5 Things You Should Know About the 1917 East St. Louis Race Riot
The current climate of our country did not become this way overnight.
This year marks the 100th anniversary of the 1917 East St. Louis Race Riot, one of the most horrid riots we’ve had in the 20th century. While this riot remains a pinnacle point in American history, there are not enough people talking about it, nor enough people who know about it.
Like what you're reading?
Get more in your inbox.
Below are five things you need to know about the 1917 East St. Louis Race Riot.
1. White fear and resentment triggered the riot
Very similar to what most white officers say to justify their murders of black bodies, the white man’s fear provoked the race riot in East St. Louis. Many blacks were migrating north and to the midwest from the south, seeking employment and a better life overall in the early 20th century. East St. Louis was a prime opportunity industrial area for employment. Union workers went on several labor strikes and employers were grappling for non-union workers to fill employment spots. Several black migrants assumed these roles. (White) union workers resented many of the black migrants, and spread an irrational fear that a mass of blacks had come—and would continue to come—to East St. Louis to steal their jobs. The irrational fear didn’t stop with employment, but carried over into the political arena.
“One particularly striking parallel to today’s political landscape, local newspapers warned of voter fraud, alleging that black voters were moving between northern cities to swing local elections as part of a far-reaching conspiracy called 'colonization,''" (motherjones.com)
2. Racial tension brewed over time
Tension between blacks and whites thickened during a labor meeting on May 28th, which was the prelude to the July race riot. Over 60 delegates of the East STL labor union expressed formal grievances and initiated a protest against the migration of blacks to the north. Upon the closing of the meeting, a rumor spread that a white man was robbed by a “negro robber,” thus escalating whites to form a mob and begin destroying black property and bodies. Tension soon dissolved, but left an opening to what would become one of the worst race riots in American history in the weeks to follow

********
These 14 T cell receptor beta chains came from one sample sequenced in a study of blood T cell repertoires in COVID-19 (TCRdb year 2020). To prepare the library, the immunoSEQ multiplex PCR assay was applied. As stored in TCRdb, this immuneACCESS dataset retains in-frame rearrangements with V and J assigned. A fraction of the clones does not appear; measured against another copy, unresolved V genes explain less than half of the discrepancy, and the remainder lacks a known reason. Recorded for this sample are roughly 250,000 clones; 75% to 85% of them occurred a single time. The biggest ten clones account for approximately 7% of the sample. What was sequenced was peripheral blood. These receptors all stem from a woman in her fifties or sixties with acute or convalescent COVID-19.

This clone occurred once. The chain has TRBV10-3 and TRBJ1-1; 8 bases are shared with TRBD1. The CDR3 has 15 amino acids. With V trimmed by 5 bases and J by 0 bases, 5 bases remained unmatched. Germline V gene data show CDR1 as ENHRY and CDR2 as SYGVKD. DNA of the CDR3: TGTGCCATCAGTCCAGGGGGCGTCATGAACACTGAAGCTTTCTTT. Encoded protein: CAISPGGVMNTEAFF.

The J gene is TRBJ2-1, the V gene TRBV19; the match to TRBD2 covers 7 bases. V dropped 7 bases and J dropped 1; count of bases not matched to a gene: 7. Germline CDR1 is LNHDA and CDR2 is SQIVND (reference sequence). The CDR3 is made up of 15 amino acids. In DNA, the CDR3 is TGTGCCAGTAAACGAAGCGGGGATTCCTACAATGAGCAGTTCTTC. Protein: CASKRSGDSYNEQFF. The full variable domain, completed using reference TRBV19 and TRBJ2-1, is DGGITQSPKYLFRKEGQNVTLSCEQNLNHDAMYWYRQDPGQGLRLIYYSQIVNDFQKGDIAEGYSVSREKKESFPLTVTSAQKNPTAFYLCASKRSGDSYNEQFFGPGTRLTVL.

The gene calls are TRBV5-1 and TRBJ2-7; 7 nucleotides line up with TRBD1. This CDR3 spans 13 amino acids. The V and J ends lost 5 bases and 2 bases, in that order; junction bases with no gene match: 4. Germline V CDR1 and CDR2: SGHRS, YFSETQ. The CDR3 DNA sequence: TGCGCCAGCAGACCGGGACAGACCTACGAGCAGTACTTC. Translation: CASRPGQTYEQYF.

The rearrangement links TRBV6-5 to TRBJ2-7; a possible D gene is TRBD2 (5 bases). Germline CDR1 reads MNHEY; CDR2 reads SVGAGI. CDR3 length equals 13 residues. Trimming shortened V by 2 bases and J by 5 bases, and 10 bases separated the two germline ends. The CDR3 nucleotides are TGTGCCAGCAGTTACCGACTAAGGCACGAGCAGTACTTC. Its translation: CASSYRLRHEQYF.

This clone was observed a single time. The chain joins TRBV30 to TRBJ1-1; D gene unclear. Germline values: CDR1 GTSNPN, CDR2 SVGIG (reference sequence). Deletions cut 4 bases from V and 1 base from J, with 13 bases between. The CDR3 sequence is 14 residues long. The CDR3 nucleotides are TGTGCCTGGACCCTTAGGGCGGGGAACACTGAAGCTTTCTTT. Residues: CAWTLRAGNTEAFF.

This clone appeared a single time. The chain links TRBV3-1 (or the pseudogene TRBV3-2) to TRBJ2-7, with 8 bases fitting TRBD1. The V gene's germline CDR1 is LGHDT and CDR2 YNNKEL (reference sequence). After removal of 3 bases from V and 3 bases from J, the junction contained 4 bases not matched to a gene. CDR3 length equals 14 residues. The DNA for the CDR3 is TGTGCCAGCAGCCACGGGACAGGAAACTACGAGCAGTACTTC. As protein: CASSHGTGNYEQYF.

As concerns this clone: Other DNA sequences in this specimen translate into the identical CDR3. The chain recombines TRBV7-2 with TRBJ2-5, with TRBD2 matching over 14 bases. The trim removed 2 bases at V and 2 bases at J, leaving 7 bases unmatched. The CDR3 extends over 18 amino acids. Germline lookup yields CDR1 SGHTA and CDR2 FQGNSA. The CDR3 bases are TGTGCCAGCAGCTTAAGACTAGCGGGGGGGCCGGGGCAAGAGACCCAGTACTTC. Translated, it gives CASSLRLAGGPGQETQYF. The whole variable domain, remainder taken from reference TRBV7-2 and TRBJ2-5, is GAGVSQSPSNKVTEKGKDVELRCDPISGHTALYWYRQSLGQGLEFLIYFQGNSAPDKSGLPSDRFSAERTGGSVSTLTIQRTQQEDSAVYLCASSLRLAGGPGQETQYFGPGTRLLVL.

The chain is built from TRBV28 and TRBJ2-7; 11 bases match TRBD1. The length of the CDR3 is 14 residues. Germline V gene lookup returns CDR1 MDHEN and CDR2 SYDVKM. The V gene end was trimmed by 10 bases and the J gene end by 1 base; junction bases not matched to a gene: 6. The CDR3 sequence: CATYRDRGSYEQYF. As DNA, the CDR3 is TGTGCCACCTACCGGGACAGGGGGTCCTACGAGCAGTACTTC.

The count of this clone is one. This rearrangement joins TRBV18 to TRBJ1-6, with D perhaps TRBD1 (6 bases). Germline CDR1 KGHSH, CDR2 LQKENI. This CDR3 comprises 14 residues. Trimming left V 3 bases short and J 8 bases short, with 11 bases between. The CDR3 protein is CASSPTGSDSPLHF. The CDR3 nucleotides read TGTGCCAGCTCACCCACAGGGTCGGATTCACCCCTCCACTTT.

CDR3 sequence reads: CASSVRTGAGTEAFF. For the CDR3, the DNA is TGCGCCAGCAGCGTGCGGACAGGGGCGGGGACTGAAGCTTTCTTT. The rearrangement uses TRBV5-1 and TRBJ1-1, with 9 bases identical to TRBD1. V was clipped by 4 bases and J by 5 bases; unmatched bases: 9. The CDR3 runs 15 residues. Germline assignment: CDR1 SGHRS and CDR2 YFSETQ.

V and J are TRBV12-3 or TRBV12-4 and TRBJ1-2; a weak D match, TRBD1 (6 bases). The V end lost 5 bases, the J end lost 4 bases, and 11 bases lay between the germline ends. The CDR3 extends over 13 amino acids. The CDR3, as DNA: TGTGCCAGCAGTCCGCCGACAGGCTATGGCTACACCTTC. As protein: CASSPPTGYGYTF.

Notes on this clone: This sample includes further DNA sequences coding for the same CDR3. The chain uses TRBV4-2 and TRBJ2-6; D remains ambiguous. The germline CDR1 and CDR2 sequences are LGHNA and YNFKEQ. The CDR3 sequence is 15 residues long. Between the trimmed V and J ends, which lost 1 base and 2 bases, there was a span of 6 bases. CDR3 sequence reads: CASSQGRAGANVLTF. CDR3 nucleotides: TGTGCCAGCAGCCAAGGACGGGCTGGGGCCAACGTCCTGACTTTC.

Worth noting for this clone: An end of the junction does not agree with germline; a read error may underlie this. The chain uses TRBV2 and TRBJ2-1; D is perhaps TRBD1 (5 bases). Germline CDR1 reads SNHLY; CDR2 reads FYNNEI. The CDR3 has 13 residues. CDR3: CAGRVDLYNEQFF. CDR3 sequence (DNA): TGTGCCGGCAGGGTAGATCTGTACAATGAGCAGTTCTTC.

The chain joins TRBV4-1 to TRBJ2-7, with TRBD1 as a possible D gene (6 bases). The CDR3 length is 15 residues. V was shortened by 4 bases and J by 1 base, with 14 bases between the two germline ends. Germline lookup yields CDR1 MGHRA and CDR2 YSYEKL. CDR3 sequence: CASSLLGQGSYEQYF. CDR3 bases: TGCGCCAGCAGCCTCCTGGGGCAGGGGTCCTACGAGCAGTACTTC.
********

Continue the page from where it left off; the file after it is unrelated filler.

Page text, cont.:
3. Men, women, AND children were brutally murdered
White residents set fire to many black households leaving black residents with a gruesome choice to either die by fire or run the risk of coming outside to die by bullets; white residents pulled several blacks out of streetcars and beat, shot and bludgeoned them to death. Black bodies were tossed into the river, pregnant woman had their stomachs stomped in and many Blacks were lynched.
“I saw the most sickening incident of the evening when they got stronger rope. To put the rope around the negro’s neck, one of the lynchers stuck his fingers inside the gaping scalp and lifted the negro’s head by it, literally bathing his hand in the man’s blood. ‘Get hold, and pull for East St. Louis,’ called the man as he seized the other end of rope. The negro was lifted to a height of about seven feet and the body left hanging there for house.”
— St. Louis Post Dispatch interview.
4. Death toll is unknown
An “official” death toll counted 39 blacks and 8 whites, but there is heavy speculation that up to 250 blacks were murdered the evening of July 2nd.
5. Black excellence responded to the violence
Some of the most prominent black leaders of the 20th century responded to the horrid East St. Louis race riot. W.E.B DuBois was summoned by the NAACP to investigate the riot and issued the “Massacre in East St. Louis” report. Marcus Garvey spoke on behalf of the Universal Negro Improvement Association (UNIA) by stating that the riot was a “crime against humanity” (many attribute his notoriety with black activism to his response to the race riot). The NAACP staged a massive protest in New York City that generated more than 5000 black activists, further emphasizing the race riot as a national issue and not just an East St. Louis issue.
The current climate of our country did not become this way overnight. Black americans have faced years and years and years of systemic and institutionalized racism, oppression, inhumane living conditions and a myriad of glass ceilings strategically put in place by racist white Americans. To understand today, we must learn about our yesterday; research, read, ask questions and inquire. There is absolutely nothing new under the sun, however, we possess the will and the want to keep something like the East STL race riot from ever happening again.